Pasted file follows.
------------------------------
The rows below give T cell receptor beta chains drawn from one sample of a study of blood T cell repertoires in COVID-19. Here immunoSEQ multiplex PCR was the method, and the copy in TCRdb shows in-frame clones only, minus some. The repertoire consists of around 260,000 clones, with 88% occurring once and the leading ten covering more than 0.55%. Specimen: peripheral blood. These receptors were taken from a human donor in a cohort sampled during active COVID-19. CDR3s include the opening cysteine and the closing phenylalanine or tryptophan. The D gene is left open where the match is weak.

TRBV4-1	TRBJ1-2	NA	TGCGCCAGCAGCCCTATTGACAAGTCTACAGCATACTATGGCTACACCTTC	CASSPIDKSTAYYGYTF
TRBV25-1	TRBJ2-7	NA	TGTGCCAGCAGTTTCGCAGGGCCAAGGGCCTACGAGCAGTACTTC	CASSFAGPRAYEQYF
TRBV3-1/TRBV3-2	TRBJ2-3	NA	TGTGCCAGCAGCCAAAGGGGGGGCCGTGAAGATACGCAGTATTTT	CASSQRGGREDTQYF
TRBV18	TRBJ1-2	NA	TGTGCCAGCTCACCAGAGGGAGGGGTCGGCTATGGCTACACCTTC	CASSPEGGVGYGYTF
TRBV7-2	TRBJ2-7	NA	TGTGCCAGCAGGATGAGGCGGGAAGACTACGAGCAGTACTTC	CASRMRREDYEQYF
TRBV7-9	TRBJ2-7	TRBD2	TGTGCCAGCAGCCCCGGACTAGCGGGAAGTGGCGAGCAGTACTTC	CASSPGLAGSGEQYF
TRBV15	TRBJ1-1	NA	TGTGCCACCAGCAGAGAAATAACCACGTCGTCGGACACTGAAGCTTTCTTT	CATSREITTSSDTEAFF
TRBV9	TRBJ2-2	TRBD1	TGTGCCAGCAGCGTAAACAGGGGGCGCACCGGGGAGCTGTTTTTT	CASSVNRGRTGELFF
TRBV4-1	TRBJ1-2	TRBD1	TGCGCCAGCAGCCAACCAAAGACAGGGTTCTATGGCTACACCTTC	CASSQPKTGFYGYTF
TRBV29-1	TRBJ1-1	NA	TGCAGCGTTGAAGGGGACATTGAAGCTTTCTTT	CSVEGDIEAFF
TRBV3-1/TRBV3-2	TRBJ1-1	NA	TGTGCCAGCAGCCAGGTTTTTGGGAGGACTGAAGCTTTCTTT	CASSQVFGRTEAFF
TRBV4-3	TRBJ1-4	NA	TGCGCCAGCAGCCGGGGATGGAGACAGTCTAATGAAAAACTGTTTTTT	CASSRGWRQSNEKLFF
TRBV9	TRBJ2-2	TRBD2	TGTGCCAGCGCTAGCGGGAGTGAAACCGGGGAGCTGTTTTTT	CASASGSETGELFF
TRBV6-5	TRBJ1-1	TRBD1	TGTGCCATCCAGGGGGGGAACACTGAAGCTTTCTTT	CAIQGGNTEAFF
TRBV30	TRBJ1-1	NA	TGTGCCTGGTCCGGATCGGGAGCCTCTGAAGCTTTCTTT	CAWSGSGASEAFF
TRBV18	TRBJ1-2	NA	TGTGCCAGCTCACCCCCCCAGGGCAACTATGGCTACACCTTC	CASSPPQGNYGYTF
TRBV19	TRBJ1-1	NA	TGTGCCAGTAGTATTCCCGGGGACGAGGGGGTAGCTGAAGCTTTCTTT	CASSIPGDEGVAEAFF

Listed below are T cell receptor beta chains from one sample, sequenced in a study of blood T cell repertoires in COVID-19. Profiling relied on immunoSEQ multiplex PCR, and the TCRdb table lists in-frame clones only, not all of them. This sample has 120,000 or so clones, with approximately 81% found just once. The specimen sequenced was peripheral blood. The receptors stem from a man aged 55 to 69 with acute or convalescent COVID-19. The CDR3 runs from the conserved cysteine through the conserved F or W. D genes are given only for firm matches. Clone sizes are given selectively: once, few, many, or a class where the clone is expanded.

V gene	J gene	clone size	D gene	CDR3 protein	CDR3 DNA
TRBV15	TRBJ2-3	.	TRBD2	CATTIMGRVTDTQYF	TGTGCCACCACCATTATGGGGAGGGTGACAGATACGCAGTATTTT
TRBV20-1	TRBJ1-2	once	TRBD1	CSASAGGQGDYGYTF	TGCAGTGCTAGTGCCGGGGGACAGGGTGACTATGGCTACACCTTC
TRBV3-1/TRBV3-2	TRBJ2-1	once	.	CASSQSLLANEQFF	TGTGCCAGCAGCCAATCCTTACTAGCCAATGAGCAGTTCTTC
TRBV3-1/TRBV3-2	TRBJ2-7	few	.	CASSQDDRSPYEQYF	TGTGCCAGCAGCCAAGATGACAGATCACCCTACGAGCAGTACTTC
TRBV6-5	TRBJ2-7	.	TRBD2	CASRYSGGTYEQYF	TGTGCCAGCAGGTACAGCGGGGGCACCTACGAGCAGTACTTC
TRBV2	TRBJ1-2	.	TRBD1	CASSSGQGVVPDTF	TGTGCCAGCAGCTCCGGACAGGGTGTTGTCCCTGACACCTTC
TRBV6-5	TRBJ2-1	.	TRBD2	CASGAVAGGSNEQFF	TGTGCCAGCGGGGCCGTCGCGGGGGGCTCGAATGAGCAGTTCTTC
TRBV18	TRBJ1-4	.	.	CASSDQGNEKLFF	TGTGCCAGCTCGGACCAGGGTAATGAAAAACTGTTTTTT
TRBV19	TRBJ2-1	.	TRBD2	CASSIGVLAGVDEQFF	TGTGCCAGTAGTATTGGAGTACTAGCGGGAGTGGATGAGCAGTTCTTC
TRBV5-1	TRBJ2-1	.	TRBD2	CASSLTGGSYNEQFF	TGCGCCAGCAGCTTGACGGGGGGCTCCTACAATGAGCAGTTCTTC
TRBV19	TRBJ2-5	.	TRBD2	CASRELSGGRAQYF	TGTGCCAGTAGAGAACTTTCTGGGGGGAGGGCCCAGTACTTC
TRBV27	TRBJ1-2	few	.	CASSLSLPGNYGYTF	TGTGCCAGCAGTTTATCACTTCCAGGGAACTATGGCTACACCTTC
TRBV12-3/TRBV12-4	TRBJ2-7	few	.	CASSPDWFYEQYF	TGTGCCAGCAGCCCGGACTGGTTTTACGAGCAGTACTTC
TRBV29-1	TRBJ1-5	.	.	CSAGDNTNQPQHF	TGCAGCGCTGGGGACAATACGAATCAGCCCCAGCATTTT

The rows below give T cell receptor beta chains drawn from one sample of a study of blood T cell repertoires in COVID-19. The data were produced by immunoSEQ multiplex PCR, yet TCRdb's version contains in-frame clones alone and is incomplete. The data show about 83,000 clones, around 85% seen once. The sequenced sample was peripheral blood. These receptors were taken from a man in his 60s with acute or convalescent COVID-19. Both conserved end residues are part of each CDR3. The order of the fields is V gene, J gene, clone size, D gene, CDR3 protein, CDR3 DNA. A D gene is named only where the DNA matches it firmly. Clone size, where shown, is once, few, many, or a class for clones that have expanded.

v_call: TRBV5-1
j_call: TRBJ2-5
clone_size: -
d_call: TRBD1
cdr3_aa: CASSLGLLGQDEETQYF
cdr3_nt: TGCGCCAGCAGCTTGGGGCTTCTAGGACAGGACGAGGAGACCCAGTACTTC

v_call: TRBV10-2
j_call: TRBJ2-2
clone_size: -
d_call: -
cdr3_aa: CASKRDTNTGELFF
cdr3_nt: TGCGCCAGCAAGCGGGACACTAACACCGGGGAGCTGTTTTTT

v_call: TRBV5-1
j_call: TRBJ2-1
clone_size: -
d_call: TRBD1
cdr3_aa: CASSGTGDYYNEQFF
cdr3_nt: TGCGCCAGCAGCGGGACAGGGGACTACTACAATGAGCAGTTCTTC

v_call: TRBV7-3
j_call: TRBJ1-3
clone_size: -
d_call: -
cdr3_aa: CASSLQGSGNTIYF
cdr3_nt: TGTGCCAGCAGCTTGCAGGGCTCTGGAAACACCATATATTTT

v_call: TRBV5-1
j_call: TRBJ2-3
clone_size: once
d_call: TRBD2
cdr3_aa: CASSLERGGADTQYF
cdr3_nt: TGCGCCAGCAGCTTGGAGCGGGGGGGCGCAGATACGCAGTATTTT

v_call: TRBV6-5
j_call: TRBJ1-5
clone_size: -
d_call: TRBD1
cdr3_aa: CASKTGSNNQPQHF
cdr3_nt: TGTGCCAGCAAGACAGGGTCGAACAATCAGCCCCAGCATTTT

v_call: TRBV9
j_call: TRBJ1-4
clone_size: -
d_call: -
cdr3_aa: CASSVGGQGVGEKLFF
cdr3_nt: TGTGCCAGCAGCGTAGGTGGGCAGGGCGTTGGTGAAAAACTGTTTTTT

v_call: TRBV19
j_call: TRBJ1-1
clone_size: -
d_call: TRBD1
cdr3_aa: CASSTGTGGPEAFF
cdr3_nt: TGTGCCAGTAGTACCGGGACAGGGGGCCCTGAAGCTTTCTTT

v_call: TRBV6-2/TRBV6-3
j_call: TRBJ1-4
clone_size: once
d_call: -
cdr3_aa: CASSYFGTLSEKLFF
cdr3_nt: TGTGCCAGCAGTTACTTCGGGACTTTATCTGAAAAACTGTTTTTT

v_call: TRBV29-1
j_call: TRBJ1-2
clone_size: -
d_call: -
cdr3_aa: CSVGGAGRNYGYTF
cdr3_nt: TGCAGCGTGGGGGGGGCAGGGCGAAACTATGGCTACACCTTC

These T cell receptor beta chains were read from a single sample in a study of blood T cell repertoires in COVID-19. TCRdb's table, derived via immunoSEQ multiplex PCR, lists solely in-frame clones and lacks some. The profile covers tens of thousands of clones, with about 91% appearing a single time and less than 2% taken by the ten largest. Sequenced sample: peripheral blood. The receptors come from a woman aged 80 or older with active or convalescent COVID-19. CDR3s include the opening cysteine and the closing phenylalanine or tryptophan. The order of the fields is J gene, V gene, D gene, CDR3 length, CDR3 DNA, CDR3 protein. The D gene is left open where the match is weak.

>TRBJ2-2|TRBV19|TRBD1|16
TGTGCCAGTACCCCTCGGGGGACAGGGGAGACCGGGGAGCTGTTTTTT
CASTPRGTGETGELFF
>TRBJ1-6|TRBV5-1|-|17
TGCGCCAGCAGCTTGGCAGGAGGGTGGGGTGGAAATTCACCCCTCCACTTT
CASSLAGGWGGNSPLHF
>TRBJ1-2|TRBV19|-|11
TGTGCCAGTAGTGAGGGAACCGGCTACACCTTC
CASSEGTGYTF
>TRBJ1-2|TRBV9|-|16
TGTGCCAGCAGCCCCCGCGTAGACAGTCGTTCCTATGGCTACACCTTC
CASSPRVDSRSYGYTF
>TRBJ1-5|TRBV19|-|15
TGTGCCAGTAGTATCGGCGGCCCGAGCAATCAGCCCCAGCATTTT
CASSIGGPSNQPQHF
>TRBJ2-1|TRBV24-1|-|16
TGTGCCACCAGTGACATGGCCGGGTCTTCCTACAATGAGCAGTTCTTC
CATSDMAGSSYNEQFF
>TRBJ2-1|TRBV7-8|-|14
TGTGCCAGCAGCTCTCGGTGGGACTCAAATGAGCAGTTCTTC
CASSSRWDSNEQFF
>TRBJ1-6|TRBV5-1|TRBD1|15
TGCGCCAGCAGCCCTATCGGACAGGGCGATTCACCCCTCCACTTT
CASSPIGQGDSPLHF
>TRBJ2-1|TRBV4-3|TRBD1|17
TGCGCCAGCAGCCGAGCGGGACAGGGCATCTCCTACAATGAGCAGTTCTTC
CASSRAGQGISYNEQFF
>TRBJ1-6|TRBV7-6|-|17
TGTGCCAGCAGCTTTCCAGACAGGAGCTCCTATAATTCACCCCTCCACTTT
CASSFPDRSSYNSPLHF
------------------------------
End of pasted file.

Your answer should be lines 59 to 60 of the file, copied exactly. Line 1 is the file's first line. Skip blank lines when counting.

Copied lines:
cdr3_nt: TGTGCCAGCAGCTTGCAGGGCTCTGGAAACACCATATATTTT

v_call: TRBV5-1